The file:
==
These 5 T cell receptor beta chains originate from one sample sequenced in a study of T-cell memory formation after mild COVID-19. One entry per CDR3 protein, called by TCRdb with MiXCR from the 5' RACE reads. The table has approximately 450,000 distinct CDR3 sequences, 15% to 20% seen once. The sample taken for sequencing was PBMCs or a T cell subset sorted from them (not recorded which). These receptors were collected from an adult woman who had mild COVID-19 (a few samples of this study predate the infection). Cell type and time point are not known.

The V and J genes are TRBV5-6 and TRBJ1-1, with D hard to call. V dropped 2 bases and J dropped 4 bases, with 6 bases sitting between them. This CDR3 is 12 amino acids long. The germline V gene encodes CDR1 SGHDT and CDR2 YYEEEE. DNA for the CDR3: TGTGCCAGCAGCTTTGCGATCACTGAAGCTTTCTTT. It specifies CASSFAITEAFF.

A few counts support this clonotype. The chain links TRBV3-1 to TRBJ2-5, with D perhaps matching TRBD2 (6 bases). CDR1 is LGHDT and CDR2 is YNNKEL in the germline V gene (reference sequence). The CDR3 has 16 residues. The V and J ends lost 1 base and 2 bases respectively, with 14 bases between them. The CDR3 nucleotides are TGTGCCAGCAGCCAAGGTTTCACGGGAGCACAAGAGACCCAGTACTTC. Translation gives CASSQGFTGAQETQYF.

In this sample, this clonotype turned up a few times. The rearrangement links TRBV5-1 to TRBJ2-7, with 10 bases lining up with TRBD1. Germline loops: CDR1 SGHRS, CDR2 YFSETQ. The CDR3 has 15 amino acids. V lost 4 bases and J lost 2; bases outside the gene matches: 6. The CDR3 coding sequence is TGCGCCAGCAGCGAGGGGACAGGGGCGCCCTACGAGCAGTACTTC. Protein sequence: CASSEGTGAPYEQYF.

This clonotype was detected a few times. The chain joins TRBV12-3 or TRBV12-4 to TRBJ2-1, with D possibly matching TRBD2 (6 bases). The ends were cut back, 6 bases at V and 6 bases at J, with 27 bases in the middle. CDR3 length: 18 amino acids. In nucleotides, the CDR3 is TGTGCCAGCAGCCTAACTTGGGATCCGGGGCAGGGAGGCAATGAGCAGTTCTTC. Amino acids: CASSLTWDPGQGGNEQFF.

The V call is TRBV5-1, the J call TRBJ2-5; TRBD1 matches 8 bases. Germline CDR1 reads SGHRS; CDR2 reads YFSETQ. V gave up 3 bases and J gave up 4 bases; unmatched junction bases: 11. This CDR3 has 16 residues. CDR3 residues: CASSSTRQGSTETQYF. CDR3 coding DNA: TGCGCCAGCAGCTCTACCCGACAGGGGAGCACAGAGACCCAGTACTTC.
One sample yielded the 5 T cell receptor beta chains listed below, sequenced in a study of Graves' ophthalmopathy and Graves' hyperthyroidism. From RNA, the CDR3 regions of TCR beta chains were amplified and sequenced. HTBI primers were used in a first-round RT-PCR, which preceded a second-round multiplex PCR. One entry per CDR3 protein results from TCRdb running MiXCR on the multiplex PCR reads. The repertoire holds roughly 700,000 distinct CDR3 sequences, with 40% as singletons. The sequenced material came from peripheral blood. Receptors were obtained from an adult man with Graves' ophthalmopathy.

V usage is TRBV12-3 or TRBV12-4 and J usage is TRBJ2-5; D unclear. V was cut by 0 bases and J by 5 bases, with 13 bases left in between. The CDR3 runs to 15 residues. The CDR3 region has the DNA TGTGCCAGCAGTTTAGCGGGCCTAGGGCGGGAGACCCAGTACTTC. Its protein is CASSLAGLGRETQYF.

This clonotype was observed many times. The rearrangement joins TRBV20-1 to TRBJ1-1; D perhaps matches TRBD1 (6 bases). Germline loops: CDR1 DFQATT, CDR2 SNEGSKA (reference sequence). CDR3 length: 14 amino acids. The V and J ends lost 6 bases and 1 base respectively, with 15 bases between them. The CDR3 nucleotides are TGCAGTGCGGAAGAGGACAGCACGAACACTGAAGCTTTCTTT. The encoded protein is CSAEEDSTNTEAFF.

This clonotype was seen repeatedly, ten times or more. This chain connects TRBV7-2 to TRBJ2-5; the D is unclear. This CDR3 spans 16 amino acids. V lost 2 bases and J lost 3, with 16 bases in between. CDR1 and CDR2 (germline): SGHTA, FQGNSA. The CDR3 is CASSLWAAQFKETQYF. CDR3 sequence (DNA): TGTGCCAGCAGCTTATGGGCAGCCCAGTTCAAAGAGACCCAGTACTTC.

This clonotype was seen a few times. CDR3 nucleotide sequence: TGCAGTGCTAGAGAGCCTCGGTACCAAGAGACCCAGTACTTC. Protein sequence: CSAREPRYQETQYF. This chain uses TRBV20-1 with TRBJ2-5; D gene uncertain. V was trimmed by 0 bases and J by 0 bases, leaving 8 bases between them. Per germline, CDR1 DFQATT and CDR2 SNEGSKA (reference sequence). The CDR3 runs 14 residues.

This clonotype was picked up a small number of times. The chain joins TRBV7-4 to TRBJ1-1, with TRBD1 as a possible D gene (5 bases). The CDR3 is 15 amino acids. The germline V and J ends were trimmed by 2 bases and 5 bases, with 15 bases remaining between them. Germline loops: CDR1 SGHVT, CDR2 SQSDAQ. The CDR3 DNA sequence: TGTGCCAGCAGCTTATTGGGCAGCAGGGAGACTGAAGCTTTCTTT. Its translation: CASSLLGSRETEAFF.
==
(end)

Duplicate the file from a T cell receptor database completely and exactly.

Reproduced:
These 5 T cell receptor beta chains originate from one sample sequenced in a study of T-cell memory formation after mild COVID-19. One entry per CDR3 protein, called by TCRdb with MiXCR from the 5' RACE reads. The table has approximately 450,000 distinct CDR3 sequences, 15% to 20% seen once. The sample taken for sequencing was PBMCs or a T cell subset sorted from them (not recorded which). These receptors were collected from an adult woman who had mild COVID-19 (a few samples of this study predate the infection). Cell type and time point are not known.

The V and J genes are TRBV5-6 and TRBJ1-1, with D hard to call. V dropped 2 bases and J dropped 4 bases, with 6 bases sitting between them. This CDR3 is 12 amino acids long. The germline V gene encodes CDR1 SGHDT and CDR2 YYEEEE. DNA for the CDR3: TGTGCCAGCAGCTTTGCGATCACTGAAGCTTTCTTT. It specifies CASSFAITEAFF.

A few counts support this clonotype. The chain links TRBV3-1 to TRBJ2-5, with D perhaps matching TRBD2 (6 bases). CDR1 is LGHDT and CDR2 is YNNKEL in the germline V gene (reference sequence). The CDR3 has 16 residues. The V and J ends lost 1 base and 2 bases respectively, with 14 bases between them. The CDR3 nucleotides are TGTGCCAGCAGCCAAGGTTTCACGGGAGCACAAGAGACCCAGTACTTC. Translation gives CASSQGFTGAQETQYF.

In this sample, this clonotype turned up a few times. The rearrangement links TRBV5-1 to TRBJ2-7, with 10 bases lining up with TRBD1. Germline loops: CDR1 SGHRS, CDR2 YFSETQ. The CDR3 has 15 amino acids. V lost 4 bases and J lost 2; bases outside the gene matches: 6. The CDR3 coding sequence is TGCGCCAGCAGCGAGGGGACAGGGGCGCCCTACGAGCAGTACTTC. Protein sequence: CASSEGTGAPYEQYF.

This clonotype was detected a few times. The chain joins TRBV12-3 or TRBV12-4 to TRBJ2-1, with D possibly matching TRBD2 (6 bases). The ends were cut back, 6 bases at V and 6 bases at J, with 27 bases in the middle. CDR3 length: 18 amino acids. In nucleotides, the CDR3 is TGTGCCAGCAGCCTAACTTGGGATCCGGGGCAGGGAGGCAATGAGCAGTTCTTC. Amino acids: CASSLTWDPGQGGNEQFF.

The V call is TRBV5-1, the J call TRBJ2-5; TRBD1 matches 8 bases. Germline CDR1 reads SGHRS; CDR2 reads YFSETQ. V gave up 3 bases and J gave up 4 bases; unmatched junction bases: 11. This CDR3 has 16 residues. CDR3 residues: CASSSTRQGSTETQYF. CDR3 coding DNA: TGCGCCAGCAGCTCTACCCGACAGGGGAGCACAGAGACCCAGTACTTC.
One sample yielded the 5 T cell receptor beta chains listed below, sequenced in a study of Graves' ophthalmopathy and Graves' hyperthyroidism. From RNA, the CDR3 regions of TCR beta chains were amplified and sequenced. HTBI primers were used in a first-round RT-PCR, which preceded a second-round multiplex PCR. One entry per CDR3 protein results from TCRdb running MiXCR on the multiplex PCR reads. The repertoire holds roughly 700,000 distinct CDR3 sequences, with 40% as singletons. The sequenced material came from peripheral blood. Receptors were obtained from an adult man with Graves' ophthalmopathy.

V usage is TRBV12-3 or TRBV12-4 and J usage is TRBJ2-5; D unclear. V was cut by 0 bases and J by 5 bases, with 13 bases left in between. The CDR3 runs to 15 residues. The CDR3 region has the DNA TGTGCCAGCAGTTTAGCGGGCCTAGGGCGGGAGACCCAGTACTTC. Its protein is CASSLAGLGRETQYF.

This clonotype was observed many times. The rearrangement joins TRBV20-1 to TRBJ1-1; D perhaps matches TRBD1 (6 bases). Germline loops: CDR1 DFQATT, CDR2 SNEGSKA (reference sequence). CDR3 length: 14 amino acids. The V and J ends lost 6 bases and 1 base respectively, with 15 bases between them. The CDR3 nucleotides are TGCAGTGCGGAAGAGGACAGCACGAACACTGAAGCTTTCTTT. The encoded protein is CSAEEDSTNTEAFF.

This clonotype was seen repeatedly, ten times or more. This chain connects TRBV7-2 to TRBJ2-5; the D is unclear. This CDR3 spans 16 amino acids. V lost 2 bases and J lost 3, with 16 bases in between. CDR1 and CDR2 (germline): SGHTA, FQGNSA. The CDR3 is CASSLWAAQFKETQYF. CDR3 sequence (DNA): TGTGCCAGCAGCTTATGGGCAGCCCAGTTCAAAGAGACCCAGTACTTC.

This clonotype was seen a few times. CDR3 nucleotide sequence: TGCAGTGCTAGAGAGCCTCGGTACCAAGAGACCCAGTACTTC. Protein sequence: CSAREPRYQETQYF. This chain uses TRBV20-1 with TRBJ2-5; D gene uncertain. V was trimmed by 0 bases and J by 0 bases, leaving 8 bases between them. Per germline, CDR1 DFQATT and CDR2 SNEGSKA (reference sequence). The CDR3 runs 14 residues.

This clonotype was picked up a small number of times. The chain joins TRBV7-4 to TRBJ1-1, with TRBD1 as a possible D gene (5 bases). The CDR3 is 15 amino acids. The germline V and J ends were trimmed by 2 bases and 5 bases, with 15 bases remaining between them. Germline loops: CDR1 SGHVT, CDR2 SQSDAQ. The CDR3 DNA sequence: TGTGCCAGCAGCTTATTGGGCAGCAGGGAGACTGAAGCTTTCTTT. Its translation: CASSLLGSRETEAFF.